The BBC Formula 1 team will be answering your questions in a new series for the website this year.
In the first edition, pundit Eddie Jordan is on the rack. Thank you for all your e-mails, a selection of which the former team boss answers below.
Do you think Lewis Hamilton will out-qualify Jenson Button at every race?
Darren Sloan, England
No, I think that would be very silly. No driver who is as competitive as those two will out-do the other on each occasion. If Jenson were to out-qualify Lewis 10-9 then Jenson is the winner but that's not important, what matters is who wins at the end of the race. I happen to believe because of the continuity within the team that Lewis should be able to win the internal battle at McLaren.
What do you think the podium will look like on Sunday after the Bahrain Grand Prix?
Lewis Hamilton, Sebastian Vettel and Fernando Alonso, in that order.
Why have you picked Lewis Hamilton and not Fernando Alonso to win the 2010 title?
Jamie De Freitas, England
Alonso is with a new team and, even as a double world champion, he has to learn. The Spaniard also has a strong team-mate at Ferrari in the shape of Felipe Massa, who was chosen over their 2007 world champion Kimi Raikkonen to prove how much the team support him. I've gone for Hamilton as I think he has the extra ability to pull something out the bag when he needs to.
Which driver pairing do you think has the greatest potential to boil over and create unrest?
We're all told that the Fernando Alonso and Felipe Massa partnership at Ferrari has potential for fireworks. They have had little spats in previous seasons and have a little bit of Latin blood in each of them.
"But I'm sure that Ferrari are mindful that any undercurrent between the drivers could escalate within the team as a whole and they will be careful to keep a handle on it. The teams are too professional now and Ferrari won't let aggravation affect the team.
If you could pick one more world champion to line up against the four we already have in 2010 who would it be?
Alastair Conway, Scotland
I'd pick the late Jim Clarke, who won the title in 1963 and 1965. He was a big hero of mine.
Why is Nico Rosberg being pegged as the underdog to Michael Schumacher at Mercedes?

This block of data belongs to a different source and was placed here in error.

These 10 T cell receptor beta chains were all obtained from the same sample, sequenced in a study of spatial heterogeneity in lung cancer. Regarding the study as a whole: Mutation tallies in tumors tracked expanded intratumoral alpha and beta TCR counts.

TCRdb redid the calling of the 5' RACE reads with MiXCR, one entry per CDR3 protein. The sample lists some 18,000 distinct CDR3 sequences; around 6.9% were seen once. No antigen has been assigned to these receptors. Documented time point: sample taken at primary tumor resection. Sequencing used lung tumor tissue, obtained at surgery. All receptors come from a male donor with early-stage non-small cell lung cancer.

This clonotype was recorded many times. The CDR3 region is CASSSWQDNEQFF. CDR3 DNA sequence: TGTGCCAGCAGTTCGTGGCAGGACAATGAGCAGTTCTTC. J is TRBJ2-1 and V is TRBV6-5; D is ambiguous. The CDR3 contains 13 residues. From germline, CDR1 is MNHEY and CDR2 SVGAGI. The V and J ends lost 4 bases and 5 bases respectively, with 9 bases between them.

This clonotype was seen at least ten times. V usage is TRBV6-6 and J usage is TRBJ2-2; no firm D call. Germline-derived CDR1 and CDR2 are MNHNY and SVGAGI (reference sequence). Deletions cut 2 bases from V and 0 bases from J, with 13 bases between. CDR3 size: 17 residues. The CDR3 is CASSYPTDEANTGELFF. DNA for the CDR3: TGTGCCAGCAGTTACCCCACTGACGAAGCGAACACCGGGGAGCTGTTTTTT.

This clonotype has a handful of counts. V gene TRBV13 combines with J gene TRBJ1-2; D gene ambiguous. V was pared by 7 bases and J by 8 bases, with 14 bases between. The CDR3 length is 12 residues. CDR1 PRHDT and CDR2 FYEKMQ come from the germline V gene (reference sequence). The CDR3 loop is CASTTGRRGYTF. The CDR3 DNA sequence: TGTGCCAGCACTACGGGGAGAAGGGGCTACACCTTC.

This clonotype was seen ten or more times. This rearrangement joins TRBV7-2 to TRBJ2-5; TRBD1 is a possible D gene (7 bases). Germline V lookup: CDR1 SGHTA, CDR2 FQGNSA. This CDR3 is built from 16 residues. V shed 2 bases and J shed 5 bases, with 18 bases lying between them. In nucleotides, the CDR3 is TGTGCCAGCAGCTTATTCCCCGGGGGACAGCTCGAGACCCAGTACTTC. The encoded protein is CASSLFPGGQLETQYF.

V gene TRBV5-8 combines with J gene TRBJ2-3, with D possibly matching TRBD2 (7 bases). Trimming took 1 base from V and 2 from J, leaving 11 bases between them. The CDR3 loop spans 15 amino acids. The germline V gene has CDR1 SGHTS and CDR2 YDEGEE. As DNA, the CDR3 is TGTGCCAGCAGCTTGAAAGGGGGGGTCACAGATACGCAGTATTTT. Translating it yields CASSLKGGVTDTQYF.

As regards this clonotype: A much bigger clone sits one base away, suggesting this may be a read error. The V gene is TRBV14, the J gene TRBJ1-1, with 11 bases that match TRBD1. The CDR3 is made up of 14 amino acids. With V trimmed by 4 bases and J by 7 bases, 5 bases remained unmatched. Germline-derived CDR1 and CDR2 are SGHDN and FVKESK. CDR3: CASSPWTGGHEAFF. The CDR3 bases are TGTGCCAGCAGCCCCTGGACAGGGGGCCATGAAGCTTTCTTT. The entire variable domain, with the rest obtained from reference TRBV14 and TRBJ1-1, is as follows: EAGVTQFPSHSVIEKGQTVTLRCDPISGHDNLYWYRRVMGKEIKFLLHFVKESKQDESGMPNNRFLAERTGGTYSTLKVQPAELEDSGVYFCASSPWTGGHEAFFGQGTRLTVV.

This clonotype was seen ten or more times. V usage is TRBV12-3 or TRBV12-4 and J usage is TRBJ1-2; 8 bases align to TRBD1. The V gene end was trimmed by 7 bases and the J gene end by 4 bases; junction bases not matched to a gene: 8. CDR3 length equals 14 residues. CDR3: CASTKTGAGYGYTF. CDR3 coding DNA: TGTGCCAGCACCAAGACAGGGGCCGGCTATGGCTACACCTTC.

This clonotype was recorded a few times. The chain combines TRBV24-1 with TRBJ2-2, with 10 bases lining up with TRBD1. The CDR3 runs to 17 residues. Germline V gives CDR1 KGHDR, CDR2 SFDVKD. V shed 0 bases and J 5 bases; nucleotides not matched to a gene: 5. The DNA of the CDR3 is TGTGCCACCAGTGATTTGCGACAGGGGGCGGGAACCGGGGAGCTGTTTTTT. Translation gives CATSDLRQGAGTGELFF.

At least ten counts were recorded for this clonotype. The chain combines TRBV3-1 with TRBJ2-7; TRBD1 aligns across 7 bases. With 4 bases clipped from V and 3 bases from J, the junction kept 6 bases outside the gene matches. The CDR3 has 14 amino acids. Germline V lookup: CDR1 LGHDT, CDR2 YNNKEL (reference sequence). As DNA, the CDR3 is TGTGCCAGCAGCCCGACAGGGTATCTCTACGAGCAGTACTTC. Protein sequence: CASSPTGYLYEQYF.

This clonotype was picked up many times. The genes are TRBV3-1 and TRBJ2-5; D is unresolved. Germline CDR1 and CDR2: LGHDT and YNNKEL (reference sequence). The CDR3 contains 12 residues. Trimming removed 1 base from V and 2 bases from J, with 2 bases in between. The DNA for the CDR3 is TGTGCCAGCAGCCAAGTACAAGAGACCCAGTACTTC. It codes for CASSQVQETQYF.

Jake Foreman, England
Maybe he won't be for very long. Nico's father Keke has been very careful and is a wily old world champion. Keke knew well that Nico was the choice of Mercedes and that that meant he would have headed to McLaren until Mercedes took over at Brawn.
The fact that a high-profile driver such as Michael Schumacher is in the other seat is unbelievably lucky for Nico as he won't be under any pressure, there's no spotlight and no requirement for him to beat Schumacher. The perception is that the seven-time world champion will walk all over him - but that's not going to be the case.
Why are you dismissing Michael Schumacher's chances of an eighth world championship when the season has only just begun?"
Jonathan Evans, Wales
I didn't say that. I just said that if I was his father I would discourage him from returning to F1. I think that he could win it in 2011 but I think 2010 is a very big ask. But I've been wrong many times before and if he wins the title this season, it will be because he is a worthy champion.
Last season you said that the McLaren was the worst car they had ever made - what do you think about the 2010 car's chances?
Haze Evans, England
I also said last year that I thought the greatest turnaround that I can recall was McLarens coming from the dog of the thing that they came out with at the start of the season to what they finished up with in Abu Dhabi. It was remarkable how they changed it into a race winning car.
The new McLaren looks great and they've stolen a march on a lot of the other teams with their controversial rear wing design and engine cover set-up, which has been proved to be legal.
I believe McLaren will be strong all season long. I'm quite sure they will be in the mix for victories for the opening races.
You and David Coulthard often wear similar clothes when you are on TV, do you share the same wardrobe consultant?
Justin Hall, Sheffield
I don't share anything with David and certainly not in the wardrobe department. He's the perfect model and anything seems to look good on him. I would like to think I'm more rock 'n' roll than him.